But these tenets don’t just appear in films, novels, or indeed TV series like Homeland or The Killing. A nine-year-old child of my friend decided he wanted to tell a story. He didn’t consult anyone about it, he just wrote it down:
A family are looking forward to going on holiday. Mom has to sacrifice the holiday in order to pay the rent. Kids find map buried in garden to treasure hidden in the woods, and decide to go after it. They get in loads of trouble and are chased before they finally find it and go on even better holiday.2
Why would a child unconsciously echo a story form that harks back centuries? Why, when writing so spontaneously, would he display knowledge of story structure that echoes so clearly generations of tales that have gone before? Why do we all continue to draw our stories from the very same well? It could be because each successive generation copies from the last, thus allowing a series of conventions to become established. But while that may help explain the ubiquity of the pattern, its sturdy resistance to iconoclasm and the freshness and joy with which it continues to reinvent itself suggest something else is going on.
Storytelling has a shape. It dominates the way all stories are told and can be traced back not just to the Renaissance, but to the very beginnings of the recorded word. It’s a structure that we absorb avidly whether in art-house or airport form and it’s a shape that may be – though we must be careful – a universal archetype.
‘Most writing on art is by people who are not artists: thus all the misconceptions.’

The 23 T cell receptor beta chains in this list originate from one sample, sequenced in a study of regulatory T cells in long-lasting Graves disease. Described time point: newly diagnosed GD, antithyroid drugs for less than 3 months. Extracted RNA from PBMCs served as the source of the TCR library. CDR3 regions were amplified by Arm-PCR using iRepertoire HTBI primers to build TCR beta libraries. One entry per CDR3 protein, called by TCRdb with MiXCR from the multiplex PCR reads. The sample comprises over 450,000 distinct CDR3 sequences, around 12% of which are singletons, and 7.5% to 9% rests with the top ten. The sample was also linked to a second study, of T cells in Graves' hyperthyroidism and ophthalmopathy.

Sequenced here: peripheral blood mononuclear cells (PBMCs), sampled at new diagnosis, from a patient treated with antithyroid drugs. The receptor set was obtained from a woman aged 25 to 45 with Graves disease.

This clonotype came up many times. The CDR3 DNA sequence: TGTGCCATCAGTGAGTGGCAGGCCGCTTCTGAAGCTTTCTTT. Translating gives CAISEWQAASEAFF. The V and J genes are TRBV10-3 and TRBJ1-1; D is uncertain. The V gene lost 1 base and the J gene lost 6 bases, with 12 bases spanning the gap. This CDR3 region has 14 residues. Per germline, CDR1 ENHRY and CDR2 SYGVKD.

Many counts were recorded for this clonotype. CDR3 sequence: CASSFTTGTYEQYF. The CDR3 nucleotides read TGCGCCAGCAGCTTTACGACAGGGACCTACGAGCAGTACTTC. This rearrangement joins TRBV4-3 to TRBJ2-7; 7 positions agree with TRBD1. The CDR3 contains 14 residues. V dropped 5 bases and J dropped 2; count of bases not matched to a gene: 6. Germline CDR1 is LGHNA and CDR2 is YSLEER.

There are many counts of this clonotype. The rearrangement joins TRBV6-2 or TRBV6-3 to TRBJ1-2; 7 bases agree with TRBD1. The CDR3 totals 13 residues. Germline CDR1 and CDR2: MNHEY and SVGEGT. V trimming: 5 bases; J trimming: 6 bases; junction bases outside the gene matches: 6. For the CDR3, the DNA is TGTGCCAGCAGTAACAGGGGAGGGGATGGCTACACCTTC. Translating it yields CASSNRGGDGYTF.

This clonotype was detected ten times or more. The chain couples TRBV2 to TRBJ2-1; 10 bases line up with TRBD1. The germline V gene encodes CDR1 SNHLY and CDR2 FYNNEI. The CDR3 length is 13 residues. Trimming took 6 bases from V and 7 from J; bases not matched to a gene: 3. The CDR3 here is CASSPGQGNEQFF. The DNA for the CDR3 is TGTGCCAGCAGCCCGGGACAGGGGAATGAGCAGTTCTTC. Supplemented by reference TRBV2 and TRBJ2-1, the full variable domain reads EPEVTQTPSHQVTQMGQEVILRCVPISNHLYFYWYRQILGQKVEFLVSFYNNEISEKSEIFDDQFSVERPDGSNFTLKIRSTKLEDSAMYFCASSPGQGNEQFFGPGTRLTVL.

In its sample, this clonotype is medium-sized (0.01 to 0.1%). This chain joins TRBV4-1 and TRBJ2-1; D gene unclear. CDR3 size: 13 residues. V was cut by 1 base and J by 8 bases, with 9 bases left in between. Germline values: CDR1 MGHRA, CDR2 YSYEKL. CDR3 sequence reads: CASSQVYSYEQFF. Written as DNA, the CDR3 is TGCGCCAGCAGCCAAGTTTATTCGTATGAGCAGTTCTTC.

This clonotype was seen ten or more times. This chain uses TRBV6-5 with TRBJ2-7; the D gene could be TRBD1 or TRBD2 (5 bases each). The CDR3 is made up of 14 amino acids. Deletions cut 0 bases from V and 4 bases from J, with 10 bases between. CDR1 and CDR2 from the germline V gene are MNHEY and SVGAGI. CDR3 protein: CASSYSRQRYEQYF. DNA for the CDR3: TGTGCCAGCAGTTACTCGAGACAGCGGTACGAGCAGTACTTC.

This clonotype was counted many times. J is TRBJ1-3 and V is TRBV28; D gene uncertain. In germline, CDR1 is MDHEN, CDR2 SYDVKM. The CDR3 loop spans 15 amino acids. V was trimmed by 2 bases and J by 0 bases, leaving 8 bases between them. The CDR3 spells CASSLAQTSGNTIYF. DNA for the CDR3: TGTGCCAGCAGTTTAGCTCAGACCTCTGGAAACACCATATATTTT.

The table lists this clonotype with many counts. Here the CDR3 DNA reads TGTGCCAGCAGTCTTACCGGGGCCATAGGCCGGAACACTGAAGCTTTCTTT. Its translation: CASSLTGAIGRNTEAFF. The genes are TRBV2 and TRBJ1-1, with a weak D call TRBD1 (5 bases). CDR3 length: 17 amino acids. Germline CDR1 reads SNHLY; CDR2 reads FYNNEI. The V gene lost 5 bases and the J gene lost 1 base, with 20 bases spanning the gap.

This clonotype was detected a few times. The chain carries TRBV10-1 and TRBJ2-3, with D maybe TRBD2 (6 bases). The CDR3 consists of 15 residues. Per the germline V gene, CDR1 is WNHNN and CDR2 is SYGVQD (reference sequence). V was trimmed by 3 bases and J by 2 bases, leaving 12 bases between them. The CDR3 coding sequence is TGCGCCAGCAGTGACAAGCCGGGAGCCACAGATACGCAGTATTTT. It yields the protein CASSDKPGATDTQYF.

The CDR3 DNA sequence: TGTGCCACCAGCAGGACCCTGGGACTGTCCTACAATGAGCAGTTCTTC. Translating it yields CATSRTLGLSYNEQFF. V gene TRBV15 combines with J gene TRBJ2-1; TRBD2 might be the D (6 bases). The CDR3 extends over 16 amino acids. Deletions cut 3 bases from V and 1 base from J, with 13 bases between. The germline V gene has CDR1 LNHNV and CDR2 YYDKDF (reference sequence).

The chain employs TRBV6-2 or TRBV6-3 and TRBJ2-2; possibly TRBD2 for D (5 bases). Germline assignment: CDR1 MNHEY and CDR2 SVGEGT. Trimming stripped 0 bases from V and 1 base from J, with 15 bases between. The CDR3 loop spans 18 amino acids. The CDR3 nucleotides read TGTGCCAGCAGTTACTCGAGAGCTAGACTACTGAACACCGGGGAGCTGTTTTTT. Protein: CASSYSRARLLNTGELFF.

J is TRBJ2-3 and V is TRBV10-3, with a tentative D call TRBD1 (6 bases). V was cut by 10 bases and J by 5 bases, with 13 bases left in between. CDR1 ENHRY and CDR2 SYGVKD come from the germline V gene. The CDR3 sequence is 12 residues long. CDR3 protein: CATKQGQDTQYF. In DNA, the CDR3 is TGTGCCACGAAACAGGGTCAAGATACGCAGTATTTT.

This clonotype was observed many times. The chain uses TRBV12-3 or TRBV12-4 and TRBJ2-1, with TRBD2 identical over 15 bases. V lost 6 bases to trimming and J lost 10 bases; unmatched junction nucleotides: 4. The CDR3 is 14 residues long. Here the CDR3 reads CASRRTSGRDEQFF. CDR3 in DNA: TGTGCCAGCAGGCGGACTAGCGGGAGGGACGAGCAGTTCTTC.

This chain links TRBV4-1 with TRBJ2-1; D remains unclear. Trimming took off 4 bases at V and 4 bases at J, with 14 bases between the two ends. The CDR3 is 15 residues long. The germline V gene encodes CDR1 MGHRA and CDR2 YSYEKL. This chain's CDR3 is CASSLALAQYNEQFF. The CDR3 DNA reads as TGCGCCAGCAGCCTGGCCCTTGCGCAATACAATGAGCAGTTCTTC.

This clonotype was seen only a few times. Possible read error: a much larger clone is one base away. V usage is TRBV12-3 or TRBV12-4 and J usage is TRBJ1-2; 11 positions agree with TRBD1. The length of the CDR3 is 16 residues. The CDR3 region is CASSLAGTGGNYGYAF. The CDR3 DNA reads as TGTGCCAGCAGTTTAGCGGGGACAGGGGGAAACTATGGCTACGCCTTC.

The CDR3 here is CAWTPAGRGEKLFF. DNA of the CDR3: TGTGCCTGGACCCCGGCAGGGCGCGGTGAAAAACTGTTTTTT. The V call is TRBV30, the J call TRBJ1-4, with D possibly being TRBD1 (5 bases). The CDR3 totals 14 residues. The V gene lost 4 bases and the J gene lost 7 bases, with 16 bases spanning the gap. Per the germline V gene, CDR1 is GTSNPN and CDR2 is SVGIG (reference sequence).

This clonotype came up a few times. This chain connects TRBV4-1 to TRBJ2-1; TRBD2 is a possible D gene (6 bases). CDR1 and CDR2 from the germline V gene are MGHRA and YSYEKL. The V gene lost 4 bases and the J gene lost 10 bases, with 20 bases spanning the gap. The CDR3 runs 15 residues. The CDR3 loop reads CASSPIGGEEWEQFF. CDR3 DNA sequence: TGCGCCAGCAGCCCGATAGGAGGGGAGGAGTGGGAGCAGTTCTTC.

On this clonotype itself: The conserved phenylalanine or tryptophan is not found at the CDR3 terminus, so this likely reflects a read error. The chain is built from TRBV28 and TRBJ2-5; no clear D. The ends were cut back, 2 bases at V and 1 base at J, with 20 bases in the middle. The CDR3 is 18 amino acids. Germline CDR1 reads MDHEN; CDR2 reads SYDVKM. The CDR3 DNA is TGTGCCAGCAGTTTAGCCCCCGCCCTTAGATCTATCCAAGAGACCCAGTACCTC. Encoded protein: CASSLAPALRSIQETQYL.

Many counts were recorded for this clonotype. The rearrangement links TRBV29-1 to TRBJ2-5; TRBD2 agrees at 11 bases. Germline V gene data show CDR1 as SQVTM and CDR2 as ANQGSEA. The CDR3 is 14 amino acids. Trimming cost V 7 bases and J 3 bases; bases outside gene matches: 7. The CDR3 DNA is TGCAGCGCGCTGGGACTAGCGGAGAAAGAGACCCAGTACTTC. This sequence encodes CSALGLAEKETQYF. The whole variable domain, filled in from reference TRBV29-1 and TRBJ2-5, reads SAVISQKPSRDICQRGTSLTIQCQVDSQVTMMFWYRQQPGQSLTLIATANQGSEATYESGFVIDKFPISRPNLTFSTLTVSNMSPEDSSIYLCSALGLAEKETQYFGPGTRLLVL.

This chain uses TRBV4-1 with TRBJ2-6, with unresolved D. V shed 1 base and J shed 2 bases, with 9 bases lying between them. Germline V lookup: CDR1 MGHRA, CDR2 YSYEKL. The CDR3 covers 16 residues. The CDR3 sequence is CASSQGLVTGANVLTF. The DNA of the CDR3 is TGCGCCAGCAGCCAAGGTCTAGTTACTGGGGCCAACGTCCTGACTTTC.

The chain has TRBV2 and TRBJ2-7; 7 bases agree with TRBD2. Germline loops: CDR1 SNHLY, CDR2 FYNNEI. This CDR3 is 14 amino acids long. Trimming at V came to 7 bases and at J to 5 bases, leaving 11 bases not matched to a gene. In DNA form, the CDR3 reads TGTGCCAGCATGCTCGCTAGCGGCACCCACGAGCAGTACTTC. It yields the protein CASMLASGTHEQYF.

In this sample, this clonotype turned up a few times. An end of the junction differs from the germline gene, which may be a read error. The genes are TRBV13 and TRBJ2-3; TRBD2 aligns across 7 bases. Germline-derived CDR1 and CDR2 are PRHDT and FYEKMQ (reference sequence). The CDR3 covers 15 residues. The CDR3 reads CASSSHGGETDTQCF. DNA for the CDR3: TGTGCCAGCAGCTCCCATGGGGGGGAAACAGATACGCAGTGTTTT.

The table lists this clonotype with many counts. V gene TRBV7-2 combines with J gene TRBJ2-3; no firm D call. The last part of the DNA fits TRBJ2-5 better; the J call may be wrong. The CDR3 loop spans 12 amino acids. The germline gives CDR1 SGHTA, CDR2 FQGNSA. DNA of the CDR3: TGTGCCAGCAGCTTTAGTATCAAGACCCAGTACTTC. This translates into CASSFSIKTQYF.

The quest to detect a universal story structure is not a new one. From the Prague School and the Russian Formalists of the early twentieth century, via Northrop Frye’s Anatomy of Criticism to Christopher Booker’s The Seven Basic Plots, many have set themselves the task of trying to understand how stories work. In my own field it’s a veritable industry – there are hundreds of books about screenwriting (though almost nothing sensible about television). I’ve read most of them, but the more I read the more two issues nag away:
Some of these tomes contain invaluable information; more than a few have worthwhile insights; all of them are keen to tell us how and with great fervour insist that ‘there must be an inciting incident on page 12’, but none of them explains why this should be. Which, when you think about it, is crazy: if you can’t answer ‘why’, the ‘how’ is an edifice built on sand. And then, once you attempt to answer it yourself, you start to realize that much of the theory – incisive though some of it is – doesn’t quite add up. Did God decree an inciting incident should occur on page 12, or that there were twelve stages to a hero’s journey? Of course not: they’re constructs. Unless we can find a coherent reason why these shapes exist, then there’s little reason to take these people seriously. They’re snake-oil salesmen, peddling their wares on the frontier.4
I’ve been telling stories for almost all my adult life, and I’ve had the extraordinary privilege of working on some of the most popular shows on British television. I’ve created storylines that have reached over 20 million viewers and I’ve been intimately involved with programmes that helped redefine the dramatic landscape. I’ve worked, almost uniquely in the industry, on both art-house and populist mainstream programs, loved both equally, and the more I’ve told stories, the more I’ve realized that the underlying pattern of these plots – the ways in which an audience demands certain things – has an extraordinary uniformity.